- Poly-L-Lysine (PLL) enhances uptake of many substances due to +ve charge leading to

adsorption on negative cell surfaces (adsorption)
- promotes endocytosis

Now many other types of polymers used e.g. chitosan, amino methacrylates, polyamidoamines,

other cationic polyamino acids, polyethylenimine, various cationic dendrimers.
Additional functionality now included in complexes to address delivery problems:
a.
Uptake of complexes
Targeting ligands e.g. peptide sequences, folic acid, sugar moieties, endocytosed proteins
b.
Incorporation of polyethylene glycol (PEG) on particle surfaces to avoid opsonisation for in

vivo use
c.
Endosomolytic functions
i.
use of polymers designed to destabilise endosomes by ‘proton –sponge’ mechanisms
ii.
incorporation of endosomolytic peptides which create pores in membranes.
d.
Incorporation of nuclear localisation peptide sequences to facilitate passage across the

nuclear membrane.
Example of some early work on incorporating some of these principles:
Uptake of PLL-DNA complexes enhanced by targeting ligands, e.g. asialoglycoprotein (ASGP) or

transferrin linked to PLL
DNA expression still poor - only about 1/5th that of lipofectin.
Addition of fusogenic proteins

- Fusogenic proteins are negatively charged and therefore incorporated into PLL-DNA

complexes
- Disrupt endosomal membranes and allow transfer of DNA from endosomal compartment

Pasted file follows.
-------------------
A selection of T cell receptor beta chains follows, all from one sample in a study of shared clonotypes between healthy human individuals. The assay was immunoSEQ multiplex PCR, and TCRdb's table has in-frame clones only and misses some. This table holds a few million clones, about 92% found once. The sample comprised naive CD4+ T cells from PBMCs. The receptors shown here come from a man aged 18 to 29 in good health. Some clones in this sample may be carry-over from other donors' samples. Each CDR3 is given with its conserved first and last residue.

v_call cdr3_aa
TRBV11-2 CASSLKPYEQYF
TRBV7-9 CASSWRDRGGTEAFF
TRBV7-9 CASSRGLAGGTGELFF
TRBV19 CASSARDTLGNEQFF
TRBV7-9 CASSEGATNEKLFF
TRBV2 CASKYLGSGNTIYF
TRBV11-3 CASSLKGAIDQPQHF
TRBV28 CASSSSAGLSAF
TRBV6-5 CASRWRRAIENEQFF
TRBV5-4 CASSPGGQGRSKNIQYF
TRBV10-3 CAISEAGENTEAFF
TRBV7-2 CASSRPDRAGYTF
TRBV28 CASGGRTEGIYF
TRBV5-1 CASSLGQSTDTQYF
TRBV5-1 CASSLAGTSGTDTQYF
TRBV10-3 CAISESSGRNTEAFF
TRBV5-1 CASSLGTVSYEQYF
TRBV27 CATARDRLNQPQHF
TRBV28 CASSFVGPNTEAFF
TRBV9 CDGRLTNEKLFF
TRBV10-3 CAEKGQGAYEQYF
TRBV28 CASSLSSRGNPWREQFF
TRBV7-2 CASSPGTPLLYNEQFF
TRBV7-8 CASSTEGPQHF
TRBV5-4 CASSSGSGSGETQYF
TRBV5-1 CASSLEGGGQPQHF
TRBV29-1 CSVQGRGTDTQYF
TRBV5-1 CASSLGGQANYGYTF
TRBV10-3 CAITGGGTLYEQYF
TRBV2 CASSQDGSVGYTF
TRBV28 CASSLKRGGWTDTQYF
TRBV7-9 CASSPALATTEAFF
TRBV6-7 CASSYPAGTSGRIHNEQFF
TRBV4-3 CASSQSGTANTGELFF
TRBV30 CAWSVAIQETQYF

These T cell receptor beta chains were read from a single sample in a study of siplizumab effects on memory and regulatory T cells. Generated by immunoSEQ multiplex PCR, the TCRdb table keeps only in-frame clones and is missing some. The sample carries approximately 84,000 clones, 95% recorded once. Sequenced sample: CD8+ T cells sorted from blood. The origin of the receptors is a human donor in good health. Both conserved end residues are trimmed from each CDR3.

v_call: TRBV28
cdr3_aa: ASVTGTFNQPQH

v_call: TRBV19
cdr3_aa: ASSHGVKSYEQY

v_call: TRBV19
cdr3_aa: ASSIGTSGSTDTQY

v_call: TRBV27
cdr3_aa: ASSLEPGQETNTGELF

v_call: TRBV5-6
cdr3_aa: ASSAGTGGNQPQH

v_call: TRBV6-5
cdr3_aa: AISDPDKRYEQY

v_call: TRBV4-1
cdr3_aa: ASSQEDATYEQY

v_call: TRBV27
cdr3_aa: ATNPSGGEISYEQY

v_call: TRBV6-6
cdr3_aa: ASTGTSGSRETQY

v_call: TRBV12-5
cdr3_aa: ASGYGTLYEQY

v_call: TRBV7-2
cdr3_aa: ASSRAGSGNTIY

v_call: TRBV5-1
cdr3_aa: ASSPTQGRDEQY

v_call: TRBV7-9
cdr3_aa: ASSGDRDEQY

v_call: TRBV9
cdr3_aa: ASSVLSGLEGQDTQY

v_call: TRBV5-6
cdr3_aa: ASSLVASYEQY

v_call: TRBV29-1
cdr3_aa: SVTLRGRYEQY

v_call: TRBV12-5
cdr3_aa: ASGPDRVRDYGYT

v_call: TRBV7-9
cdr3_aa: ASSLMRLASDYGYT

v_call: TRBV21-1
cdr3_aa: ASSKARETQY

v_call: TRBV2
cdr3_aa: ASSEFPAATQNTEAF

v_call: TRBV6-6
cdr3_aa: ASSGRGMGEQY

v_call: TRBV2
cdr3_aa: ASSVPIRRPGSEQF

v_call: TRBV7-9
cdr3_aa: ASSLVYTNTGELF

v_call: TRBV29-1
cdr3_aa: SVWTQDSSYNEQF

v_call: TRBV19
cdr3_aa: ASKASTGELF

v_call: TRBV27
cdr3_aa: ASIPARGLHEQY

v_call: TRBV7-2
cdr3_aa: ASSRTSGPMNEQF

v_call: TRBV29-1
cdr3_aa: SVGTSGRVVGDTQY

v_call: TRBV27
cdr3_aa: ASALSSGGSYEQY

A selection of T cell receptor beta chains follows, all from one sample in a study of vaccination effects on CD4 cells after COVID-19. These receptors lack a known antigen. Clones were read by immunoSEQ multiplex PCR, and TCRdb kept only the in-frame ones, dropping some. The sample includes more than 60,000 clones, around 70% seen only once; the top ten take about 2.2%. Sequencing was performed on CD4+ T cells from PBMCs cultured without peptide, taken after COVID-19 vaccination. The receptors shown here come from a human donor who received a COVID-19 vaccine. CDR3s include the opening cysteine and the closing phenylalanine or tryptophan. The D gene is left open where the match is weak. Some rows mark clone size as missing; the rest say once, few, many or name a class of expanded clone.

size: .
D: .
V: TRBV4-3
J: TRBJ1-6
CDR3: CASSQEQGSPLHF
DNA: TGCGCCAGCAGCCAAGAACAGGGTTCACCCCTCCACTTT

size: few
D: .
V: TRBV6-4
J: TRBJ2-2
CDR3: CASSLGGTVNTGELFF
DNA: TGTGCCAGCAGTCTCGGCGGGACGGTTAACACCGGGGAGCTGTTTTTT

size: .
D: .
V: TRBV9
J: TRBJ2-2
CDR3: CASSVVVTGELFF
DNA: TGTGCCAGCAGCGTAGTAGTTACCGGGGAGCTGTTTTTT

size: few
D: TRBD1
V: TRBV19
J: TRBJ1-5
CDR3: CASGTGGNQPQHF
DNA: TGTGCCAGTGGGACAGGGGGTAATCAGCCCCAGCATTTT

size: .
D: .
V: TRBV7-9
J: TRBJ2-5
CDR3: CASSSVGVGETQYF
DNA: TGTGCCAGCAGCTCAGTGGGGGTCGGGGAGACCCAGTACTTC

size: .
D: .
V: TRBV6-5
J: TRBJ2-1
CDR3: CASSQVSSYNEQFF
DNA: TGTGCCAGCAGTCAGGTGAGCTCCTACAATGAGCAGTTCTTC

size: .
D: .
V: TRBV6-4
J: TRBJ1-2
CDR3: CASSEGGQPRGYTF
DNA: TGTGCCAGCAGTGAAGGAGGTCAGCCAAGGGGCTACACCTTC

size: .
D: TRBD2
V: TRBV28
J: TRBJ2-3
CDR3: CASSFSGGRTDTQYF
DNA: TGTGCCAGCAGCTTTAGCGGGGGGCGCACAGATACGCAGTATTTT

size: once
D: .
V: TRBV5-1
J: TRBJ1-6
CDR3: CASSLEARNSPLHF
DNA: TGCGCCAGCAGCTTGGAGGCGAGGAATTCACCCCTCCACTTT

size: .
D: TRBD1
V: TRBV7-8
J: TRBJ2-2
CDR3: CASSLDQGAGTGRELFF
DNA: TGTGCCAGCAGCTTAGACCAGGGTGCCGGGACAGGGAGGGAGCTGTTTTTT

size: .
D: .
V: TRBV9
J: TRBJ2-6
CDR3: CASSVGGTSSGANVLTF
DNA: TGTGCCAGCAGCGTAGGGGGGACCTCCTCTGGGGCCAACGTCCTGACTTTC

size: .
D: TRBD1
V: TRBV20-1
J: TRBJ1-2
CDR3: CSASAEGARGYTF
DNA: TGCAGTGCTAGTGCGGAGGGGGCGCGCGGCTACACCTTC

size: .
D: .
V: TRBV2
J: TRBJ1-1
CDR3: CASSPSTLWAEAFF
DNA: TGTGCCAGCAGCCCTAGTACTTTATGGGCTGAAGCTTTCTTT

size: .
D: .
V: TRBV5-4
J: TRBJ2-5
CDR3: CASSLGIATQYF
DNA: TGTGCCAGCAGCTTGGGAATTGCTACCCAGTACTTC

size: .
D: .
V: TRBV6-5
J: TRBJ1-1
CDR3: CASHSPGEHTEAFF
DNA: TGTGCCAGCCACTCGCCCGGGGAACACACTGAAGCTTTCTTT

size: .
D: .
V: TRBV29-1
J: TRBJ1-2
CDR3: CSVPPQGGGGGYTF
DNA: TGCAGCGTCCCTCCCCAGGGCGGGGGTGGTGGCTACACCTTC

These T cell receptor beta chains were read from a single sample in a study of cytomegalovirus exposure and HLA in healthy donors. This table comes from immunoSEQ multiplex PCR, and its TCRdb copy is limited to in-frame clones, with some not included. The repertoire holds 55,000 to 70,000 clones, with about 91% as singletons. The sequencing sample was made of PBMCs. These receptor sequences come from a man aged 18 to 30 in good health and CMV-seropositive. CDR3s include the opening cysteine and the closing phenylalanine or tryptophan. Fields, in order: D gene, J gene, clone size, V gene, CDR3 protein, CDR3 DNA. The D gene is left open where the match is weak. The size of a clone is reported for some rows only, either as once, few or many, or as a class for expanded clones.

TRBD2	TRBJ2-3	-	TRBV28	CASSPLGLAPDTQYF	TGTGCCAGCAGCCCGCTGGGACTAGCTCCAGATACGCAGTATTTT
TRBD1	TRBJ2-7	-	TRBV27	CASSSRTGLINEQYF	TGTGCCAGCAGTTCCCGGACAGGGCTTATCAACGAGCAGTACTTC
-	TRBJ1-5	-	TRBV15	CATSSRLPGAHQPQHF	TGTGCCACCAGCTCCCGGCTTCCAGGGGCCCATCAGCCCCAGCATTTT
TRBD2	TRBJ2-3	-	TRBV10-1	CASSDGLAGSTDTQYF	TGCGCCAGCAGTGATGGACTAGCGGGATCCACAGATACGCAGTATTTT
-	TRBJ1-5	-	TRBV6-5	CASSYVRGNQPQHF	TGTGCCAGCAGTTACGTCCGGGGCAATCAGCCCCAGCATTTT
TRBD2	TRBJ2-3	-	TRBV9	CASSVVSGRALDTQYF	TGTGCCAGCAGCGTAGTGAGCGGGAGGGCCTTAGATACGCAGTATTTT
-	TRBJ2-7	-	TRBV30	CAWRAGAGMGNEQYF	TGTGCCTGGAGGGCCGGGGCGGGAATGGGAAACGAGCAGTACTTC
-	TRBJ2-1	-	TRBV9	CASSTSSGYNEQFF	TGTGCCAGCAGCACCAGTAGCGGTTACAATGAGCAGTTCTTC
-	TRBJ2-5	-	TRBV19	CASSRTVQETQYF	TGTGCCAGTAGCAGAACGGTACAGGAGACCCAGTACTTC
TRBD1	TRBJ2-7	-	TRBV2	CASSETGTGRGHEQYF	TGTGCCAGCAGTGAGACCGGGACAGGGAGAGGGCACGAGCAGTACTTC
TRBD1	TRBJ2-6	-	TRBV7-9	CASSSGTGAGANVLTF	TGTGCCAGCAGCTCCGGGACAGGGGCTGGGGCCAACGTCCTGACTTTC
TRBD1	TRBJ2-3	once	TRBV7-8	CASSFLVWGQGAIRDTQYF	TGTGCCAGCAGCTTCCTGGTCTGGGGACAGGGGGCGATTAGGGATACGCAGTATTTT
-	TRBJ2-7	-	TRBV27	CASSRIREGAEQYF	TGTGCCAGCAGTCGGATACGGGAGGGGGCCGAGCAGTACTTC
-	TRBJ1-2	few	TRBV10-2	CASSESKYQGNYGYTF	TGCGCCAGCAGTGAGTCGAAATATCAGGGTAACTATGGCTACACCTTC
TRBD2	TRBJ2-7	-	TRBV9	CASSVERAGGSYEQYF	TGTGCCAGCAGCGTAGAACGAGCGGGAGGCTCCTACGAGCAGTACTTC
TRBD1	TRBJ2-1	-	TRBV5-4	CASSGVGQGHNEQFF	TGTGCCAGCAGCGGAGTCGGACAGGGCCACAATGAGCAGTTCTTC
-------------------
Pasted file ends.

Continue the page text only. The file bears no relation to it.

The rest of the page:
to cytoplasm
- promote massively increased gene expression of PLL-DNA complexes
MCG 2003
These components give a general design for an efficient non-viral DNA delivery system:

Cationic polymer condenses DNA, and protects it from degradation

Ligands give tissue specificity and enhance uptake

Fusogenic peptides allow escape from endosomal compartment
E
fficient Cationic Polymer Delivery System


















Plasmid DNA
L
+
+
+
+
+
+
+
+
+
Ligand-
Polycation








Fusogenic
Peptide
Ligand-Polycation
-DNA Complex
+
+
Mode of Action
Binding
Uptake into
Endosomal
Compartment
Endosomal release &
Nuclear Translocation
SUCCESS OF GENE THERAPY APPLICATIONS
Gene therapy is very complex in terms of:
Understanding how genes are controlled and function efficiently in producing their gene products
Understanding intracellular processes involving translocation of macromolecules like DNA
Understanding complex colloidal chemistry in how to build effective stable particles
Understanding how to incorporate appropriate biological signals to make the complex function

effectively like a virus.
- gene therapy is not yet well understood.
- more basic science on vectors required before gene therapy will reach its objectives